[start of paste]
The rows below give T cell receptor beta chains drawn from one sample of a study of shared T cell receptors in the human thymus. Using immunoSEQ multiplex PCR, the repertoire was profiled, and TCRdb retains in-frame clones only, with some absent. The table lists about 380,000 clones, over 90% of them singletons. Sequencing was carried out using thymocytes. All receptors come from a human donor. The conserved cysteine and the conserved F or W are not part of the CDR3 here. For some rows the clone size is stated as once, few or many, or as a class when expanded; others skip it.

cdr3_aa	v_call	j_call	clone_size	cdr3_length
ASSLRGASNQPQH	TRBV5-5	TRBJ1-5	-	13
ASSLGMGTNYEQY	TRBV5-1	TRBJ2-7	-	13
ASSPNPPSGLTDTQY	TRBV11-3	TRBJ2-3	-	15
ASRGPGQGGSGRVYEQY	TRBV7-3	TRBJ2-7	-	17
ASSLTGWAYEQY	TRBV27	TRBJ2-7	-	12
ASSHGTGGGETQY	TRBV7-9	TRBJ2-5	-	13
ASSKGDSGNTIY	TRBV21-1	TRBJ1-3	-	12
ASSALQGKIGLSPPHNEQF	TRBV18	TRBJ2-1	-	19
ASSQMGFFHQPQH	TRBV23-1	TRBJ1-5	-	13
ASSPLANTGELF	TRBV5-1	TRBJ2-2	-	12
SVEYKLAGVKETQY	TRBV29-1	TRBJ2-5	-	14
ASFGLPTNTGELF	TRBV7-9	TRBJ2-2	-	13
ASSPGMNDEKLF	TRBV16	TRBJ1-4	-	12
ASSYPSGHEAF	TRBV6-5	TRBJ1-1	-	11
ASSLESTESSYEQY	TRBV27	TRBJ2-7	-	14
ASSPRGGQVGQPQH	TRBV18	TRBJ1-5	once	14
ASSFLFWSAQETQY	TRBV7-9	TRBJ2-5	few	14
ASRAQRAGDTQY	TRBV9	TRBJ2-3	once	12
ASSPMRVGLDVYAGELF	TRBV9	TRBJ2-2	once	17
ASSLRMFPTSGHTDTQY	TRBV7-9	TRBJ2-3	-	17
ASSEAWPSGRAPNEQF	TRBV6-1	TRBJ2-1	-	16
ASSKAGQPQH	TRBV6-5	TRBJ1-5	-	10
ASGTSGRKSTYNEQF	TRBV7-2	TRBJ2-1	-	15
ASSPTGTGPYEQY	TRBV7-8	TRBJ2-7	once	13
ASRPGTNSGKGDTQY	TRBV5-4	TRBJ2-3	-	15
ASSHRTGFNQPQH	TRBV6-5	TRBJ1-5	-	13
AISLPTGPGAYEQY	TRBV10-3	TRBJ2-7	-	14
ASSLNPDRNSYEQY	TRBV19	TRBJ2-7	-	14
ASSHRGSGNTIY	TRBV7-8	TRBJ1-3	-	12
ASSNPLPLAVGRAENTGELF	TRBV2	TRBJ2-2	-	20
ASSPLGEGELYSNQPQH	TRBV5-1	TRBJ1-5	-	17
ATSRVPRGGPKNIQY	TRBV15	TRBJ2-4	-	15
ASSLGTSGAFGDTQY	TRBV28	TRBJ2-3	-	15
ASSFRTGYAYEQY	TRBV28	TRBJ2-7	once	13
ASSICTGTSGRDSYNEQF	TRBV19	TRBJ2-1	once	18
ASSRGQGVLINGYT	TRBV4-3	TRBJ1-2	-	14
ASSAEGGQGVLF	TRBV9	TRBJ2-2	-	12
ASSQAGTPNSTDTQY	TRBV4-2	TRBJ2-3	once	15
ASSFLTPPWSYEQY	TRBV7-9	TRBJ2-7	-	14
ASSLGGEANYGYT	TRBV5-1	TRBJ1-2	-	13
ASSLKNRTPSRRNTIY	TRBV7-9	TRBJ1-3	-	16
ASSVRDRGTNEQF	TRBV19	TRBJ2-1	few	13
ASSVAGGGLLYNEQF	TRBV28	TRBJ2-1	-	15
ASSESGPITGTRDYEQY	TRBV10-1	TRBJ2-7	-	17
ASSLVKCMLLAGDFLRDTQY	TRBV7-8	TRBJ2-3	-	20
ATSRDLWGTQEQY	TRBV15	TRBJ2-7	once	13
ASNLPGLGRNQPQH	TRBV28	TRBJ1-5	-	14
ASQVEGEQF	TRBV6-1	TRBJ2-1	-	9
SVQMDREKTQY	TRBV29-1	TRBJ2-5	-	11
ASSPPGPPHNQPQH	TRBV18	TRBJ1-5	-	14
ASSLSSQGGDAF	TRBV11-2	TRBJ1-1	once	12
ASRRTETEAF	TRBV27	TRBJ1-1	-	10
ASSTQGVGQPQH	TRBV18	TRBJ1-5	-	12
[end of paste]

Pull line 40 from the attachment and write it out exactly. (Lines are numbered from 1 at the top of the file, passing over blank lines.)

ASSQAGTPNSTDTQY	TRBV4-2	TRBJ2-3	once	15